• I am wondering about the dopamine supersensitivity hypothesis.

    What we are seeing when people withdraw from SSRIs and SNRIs too precipitously — even when they had no withdrawal symptoms while tapering or for months afterwards — is a recognizable supersensitivity to stress, evidenced by unprecedented symptoms described as anxiety surges, panic attacks, and a harsh sleeplessness over days or weeks.

    Anxiety surges in the early morning are a common feature, an exaggeration of the diurnal cortisol peak that normally gets us ready to wake up and start our days.

    As SSRIs and SNRIs have only an indirect effect on dopamine, it’s unlikely that dopamine alone is the culprit for these tardive symptoms. Rather, they’re due to a more generalized disruption of autonomic regulatory systems resulting in over-representation of alerting activity.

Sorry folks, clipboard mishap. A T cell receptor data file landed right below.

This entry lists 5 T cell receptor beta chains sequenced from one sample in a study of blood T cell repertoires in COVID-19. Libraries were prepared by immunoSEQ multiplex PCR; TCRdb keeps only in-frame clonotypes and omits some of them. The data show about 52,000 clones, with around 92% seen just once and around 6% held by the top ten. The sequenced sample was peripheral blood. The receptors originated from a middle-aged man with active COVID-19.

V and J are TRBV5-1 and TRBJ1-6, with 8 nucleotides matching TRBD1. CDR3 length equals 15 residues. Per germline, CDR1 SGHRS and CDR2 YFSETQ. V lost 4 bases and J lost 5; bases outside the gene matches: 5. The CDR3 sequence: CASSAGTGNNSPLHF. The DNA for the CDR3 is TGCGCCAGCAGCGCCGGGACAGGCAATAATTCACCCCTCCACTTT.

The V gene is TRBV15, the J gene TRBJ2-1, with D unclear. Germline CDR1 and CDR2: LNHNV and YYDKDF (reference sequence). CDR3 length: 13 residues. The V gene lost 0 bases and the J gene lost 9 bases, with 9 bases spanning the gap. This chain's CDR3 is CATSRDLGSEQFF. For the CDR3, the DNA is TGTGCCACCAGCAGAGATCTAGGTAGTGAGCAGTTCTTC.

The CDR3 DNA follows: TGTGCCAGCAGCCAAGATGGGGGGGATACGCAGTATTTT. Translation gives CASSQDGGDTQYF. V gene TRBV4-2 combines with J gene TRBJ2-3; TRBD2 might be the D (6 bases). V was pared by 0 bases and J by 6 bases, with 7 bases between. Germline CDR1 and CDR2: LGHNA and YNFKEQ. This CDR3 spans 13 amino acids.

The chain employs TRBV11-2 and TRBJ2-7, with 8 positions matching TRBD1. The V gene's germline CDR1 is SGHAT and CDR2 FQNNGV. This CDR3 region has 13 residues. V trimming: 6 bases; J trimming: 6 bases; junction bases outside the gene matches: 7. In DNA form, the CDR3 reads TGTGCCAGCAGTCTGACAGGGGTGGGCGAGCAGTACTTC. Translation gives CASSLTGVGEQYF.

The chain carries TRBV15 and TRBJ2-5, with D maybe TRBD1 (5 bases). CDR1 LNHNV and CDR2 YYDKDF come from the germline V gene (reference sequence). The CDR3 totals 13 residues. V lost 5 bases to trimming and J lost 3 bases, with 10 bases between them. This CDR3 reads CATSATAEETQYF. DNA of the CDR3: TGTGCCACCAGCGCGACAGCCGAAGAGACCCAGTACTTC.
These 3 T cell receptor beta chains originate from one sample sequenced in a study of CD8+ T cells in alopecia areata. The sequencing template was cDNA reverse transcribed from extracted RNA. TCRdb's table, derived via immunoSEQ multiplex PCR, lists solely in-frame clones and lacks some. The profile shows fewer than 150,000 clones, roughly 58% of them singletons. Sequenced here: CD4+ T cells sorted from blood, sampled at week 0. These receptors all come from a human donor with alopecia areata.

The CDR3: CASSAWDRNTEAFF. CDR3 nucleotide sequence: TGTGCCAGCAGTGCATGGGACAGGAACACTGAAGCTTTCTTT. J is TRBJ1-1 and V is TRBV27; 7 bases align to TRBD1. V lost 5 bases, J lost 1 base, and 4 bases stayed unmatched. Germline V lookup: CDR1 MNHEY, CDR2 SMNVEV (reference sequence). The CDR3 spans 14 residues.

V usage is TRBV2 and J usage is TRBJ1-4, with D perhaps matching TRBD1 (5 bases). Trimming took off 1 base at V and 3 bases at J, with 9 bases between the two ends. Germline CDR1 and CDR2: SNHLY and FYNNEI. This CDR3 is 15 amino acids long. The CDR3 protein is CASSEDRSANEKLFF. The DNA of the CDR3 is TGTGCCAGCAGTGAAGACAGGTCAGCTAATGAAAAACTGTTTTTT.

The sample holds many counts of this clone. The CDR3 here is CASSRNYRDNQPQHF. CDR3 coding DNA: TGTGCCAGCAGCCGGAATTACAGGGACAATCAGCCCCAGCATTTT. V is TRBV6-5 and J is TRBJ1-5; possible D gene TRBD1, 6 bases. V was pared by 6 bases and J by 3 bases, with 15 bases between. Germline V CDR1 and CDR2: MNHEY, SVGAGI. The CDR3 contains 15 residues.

These psychiatric drug withdrawal symptoms have a lot in common with endocrine withdrawal symptoms, see

    “….Interestingly, hormones with completely different physiological effects can produce similar withdrawal syndromes, whereas some of the clinical manifestations that are due to the chronic presence of high hormone levels or withdrawal syndromes are also observed with drugs of abuse. This review postulates that changes of the hypothalamic-pituitary-adrenal (HPA) axis and the central opioid peptide, noradrenergic and dopaminergic systems act as shared features in the pathogenesis of several endocrine withdrawal syndromes…..”

    They repeatedly advise slow tapering to avoid such symptoms.

    Although the authors are struggling to associate particular symptoms with putative hormonal mechanisms, which I believe is barking up the wrong tree (the right tree being a more generalized autonomic disruption), the overlap of endocrine withdrawal symptoms with what we know of antidepressant withdrawal syndrome is striking (see Figure 2 in the paper ).